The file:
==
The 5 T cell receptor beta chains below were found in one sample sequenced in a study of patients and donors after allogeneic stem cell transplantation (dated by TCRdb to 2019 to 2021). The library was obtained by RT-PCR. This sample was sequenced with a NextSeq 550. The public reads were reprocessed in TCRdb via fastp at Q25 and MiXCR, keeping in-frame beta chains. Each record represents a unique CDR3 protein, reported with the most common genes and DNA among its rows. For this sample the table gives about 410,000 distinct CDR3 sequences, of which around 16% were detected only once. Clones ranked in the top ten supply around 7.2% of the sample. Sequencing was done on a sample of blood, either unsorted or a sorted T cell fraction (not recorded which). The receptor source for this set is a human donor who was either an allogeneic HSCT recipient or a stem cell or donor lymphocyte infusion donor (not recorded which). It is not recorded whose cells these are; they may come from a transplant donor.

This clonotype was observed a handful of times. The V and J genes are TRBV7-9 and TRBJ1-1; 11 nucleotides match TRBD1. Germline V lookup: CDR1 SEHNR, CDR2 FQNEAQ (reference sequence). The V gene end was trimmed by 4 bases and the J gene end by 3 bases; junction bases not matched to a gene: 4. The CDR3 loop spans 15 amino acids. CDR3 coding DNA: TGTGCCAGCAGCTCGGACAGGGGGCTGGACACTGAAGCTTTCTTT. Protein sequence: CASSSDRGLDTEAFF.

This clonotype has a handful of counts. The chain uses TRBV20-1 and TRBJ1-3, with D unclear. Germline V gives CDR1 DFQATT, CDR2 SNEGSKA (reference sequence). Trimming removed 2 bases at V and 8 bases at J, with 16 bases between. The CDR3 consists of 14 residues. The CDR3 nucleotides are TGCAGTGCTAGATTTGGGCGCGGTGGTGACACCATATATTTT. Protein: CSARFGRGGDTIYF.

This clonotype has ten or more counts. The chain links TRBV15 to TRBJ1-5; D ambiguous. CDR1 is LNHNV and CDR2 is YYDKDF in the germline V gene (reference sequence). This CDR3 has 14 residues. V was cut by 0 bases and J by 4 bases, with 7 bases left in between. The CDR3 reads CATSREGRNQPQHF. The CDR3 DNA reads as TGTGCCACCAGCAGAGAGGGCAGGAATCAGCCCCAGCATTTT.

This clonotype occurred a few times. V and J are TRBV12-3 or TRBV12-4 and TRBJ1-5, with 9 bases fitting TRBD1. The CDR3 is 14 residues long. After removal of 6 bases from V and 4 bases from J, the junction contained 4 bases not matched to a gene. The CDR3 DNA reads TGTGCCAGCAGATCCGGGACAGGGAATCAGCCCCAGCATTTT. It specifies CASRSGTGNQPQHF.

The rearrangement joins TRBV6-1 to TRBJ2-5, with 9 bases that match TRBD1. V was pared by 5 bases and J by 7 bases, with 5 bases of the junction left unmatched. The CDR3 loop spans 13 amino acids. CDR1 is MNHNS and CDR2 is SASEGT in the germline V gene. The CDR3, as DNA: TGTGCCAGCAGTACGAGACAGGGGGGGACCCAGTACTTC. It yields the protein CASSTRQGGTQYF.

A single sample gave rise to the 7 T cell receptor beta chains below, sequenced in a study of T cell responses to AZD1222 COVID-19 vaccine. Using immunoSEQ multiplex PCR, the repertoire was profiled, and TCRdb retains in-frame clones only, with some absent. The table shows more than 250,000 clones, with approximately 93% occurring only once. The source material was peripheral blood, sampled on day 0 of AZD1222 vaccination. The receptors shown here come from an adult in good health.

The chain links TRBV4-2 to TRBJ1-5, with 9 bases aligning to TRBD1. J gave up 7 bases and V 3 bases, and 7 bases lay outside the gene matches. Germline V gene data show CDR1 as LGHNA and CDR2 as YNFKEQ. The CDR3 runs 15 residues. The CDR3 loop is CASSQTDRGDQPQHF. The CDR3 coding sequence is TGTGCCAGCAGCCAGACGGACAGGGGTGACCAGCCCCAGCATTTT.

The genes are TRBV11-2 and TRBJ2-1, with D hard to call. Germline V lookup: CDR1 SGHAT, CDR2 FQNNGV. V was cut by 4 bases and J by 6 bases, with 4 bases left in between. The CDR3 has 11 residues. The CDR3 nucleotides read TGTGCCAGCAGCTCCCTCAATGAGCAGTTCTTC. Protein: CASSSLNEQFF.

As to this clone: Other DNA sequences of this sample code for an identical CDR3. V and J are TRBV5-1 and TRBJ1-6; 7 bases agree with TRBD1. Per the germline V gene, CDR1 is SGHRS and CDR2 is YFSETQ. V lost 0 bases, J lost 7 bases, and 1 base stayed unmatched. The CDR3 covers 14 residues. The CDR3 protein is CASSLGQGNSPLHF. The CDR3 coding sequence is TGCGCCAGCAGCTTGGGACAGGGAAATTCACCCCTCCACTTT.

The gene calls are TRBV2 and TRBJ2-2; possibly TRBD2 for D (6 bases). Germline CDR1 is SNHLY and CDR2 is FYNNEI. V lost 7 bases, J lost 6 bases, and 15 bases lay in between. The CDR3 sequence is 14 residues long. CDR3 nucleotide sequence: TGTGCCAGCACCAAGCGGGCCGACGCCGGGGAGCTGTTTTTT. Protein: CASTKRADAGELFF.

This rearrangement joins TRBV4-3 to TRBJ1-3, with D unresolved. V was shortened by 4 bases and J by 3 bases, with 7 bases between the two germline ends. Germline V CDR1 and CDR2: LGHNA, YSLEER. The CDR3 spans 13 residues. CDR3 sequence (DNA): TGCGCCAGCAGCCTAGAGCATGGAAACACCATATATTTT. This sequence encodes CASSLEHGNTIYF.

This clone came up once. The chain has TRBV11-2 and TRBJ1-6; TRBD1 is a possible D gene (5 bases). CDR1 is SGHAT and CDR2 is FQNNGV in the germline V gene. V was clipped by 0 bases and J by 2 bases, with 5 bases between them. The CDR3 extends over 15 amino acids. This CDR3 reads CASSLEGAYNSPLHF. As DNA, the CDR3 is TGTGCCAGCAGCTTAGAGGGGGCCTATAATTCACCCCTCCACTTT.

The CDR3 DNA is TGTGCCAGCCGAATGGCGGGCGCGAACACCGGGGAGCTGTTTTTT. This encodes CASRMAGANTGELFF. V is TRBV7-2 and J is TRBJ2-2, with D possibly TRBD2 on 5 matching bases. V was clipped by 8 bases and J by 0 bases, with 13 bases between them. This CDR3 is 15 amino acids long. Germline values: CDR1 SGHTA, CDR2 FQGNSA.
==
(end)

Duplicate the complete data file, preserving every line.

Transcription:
The 5 T cell receptor beta chains below were found in one sample sequenced in a study of patients and donors after allogeneic stem cell transplantation (dated by TCRdb to 2019 to 2021). The library was obtained by RT-PCR. This sample was sequenced with a NextSeq 550. The public reads were reprocessed in TCRdb via fastp at Q25 and MiXCR, keeping in-frame beta chains. Each record represents a unique CDR3 protein, reported with the most common genes and DNA among its rows. For this sample the table gives about 410,000 distinct CDR3 sequences, of which around 16% were detected only once. Clones ranked in the top ten supply around 7.2% of the sample. Sequencing was done on a sample of blood, either unsorted or a sorted T cell fraction (not recorded which). The receptor source for this set is a human donor who was either an allogeneic HSCT recipient or a stem cell or donor lymphocyte infusion donor (not recorded which). It is not recorded whose cells these are; they may come from a transplant donor.

This clonotype was observed a handful of times. The V and J genes are TRBV7-9 and TRBJ1-1; 11 nucleotides match TRBD1. Germline V lookup: CDR1 SEHNR, CDR2 FQNEAQ (reference sequence). The V gene end was trimmed by 4 bases and the J gene end by 3 bases; junction bases not matched to a gene: 4. The CDR3 loop spans 15 amino acids. CDR3 coding DNA: TGTGCCAGCAGCTCGGACAGGGGGCTGGACACTGAAGCTTTCTTT. Protein sequence: CASSSDRGLDTEAFF.

This clonotype has a handful of counts. The chain uses TRBV20-1 and TRBJ1-3, with D unclear. Germline V gives CDR1 DFQATT, CDR2 SNEGSKA (reference sequence). Trimming removed 2 bases at V and 8 bases at J, with 16 bases between. The CDR3 consists of 14 residues. The CDR3 nucleotides are TGCAGTGCTAGATTTGGGCGCGGTGGTGACACCATATATTTT. Protein: CSARFGRGGDTIYF.

This clonotype has ten or more counts. The chain links TRBV15 to TRBJ1-5; D ambiguous. CDR1 is LNHNV and CDR2 is YYDKDF in the germline V gene (reference sequence). This CDR3 has 14 residues. V was cut by 0 bases and J by 4 bases, with 7 bases left in between. The CDR3 reads CATSREGRNQPQHF. The CDR3 DNA reads as TGTGCCACCAGCAGAGAGGGCAGGAATCAGCCCCAGCATTTT.

This clonotype occurred a few times. V and J are TRBV12-3 or TRBV12-4 and TRBJ1-5, with 9 bases fitting TRBD1. The CDR3 is 14 residues long. After removal of 6 bases from V and 4 bases from J, the junction contained 4 bases not matched to a gene. The CDR3 DNA reads TGTGCCAGCAGATCCGGGACAGGGAATCAGCCCCAGCATTTT. It specifies CASRSGTGNQPQHF.

The rearrangement joins TRBV6-1 to TRBJ2-5, with 9 bases that match TRBD1. V was pared by 5 bases and J by 7 bases, with 5 bases of the junction left unmatched. The CDR3 loop spans 13 amino acids. CDR1 is MNHNS and CDR2 is SASEGT in the germline V gene. The CDR3, as DNA: TGTGCCAGCAGTACGAGACAGGGGGGGACCCAGTACTTC. It yields the protein CASSTRQGGTQYF.

A single sample gave rise to the 7 T cell receptor beta chains below, sequenced in a study of T cell responses to AZD1222 COVID-19 vaccine. Using immunoSEQ multiplex PCR, the repertoire was profiled, and TCRdb retains in-frame clones only, with some absent. The table shows more than 250,000 clones, with approximately 93% occurring only once. The source material was peripheral blood, sampled on day 0 of AZD1222 vaccination. The receptors shown here come from an adult in good health.

The chain links TRBV4-2 to TRBJ1-5, with 9 bases aligning to TRBD1. J gave up 7 bases and V 3 bases, and 7 bases lay outside the gene matches. Germline V gene data show CDR1 as LGHNA and CDR2 as YNFKEQ. The CDR3 runs 15 residues. The CDR3 loop is CASSQTDRGDQPQHF. The CDR3 coding sequence is TGTGCCAGCAGCCAGACGGACAGGGGTGACCAGCCCCAGCATTTT.

The genes are TRBV11-2 and TRBJ2-1, with D hard to call. Germline V lookup: CDR1 SGHAT, CDR2 FQNNGV. V was cut by 4 bases and J by 6 bases, with 4 bases left in between. The CDR3 has 11 residues. The CDR3 nucleotides read TGTGCCAGCAGCTCCCTCAATGAGCAGTTCTTC. Protein: CASSSLNEQFF.

As to this clone: Other DNA sequences of this sample code for an identical CDR3. V and J are TRBV5-1 and TRBJ1-6; 7 bases agree with TRBD1. Per the germline V gene, CDR1 is SGHRS and CDR2 is YFSETQ. V lost 0 bases, J lost 7 bases, and 1 base stayed unmatched. The CDR3 covers 14 residues. The CDR3 protein is CASSLGQGNSPLHF. The CDR3 coding sequence is TGCGCCAGCAGCTTGGGACAGGGAAATTCACCCCTCCACTTT.

The gene calls are TRBV2 and TRBJ2-2; possibly TRBD2 for D (6 bases). Germline CDR1 is SNHLY and CDR2 is FYNNEI. V lost 7 bases, J lost 6 bases, and 15 bases lay in between. The CDR3 sequence is 14 residues long. CDR3 nucleotide sequence: TGTGCCAGCACCAAGCGGGCCGACGCCGGGGAGCTGTTTTTT. Protein: CASTKRADAGELFF.

This rearrangement joins TRBV4-3 to TRBJ1-3, with D unresolved. V was shortened by 4 bases and J by 3 bases, with 7 bases between the two germline ends. Germline V CDR1 and CDR2: LGHNA, YSLEER. The CDR3 spans 13 residues. CDR3 sequence (DNA): TGCGCCAGCAGCCTAGAGCATGGAAACACCATATATTTT. This sequence encodes CASSLEHGNTIYF.

This clone came up once. The chain has TRBV11-2 and TRBJ1-6; TRBD1 is a possible D gene (5 bases). CDR1 is SGHAT and CDR2 is FQNNGV in the germline V gene. V was clipped by 0 bases and J by 2 bases, with 5 bases between them. The CDR3 extends over 15 amino acids. This CDR3 reads CASSLEGAYNSPLHF. As DNA, the CDR3 is TGTGCCAGCAGCTTAGAGGGGGCCTATAATTCACCCCTCCACTTT.

The CDR3 DNA is TGTGCCAGCCGAATGGCGGGCGCGAACACCGGGGAGCTGTTTTTT. This encodes CASRMAGANTGELFF. V is TRBV7-2 and J is TRBJ2-2, with D possibly TRBD2 on 5 matching bases. V was clipped by 8 bases and J by 0 bases, with 13 bases between them. This CDR3 is 15 amino acids long. Germline values: CDR1 SGHTA, CDR2 FQGNSA.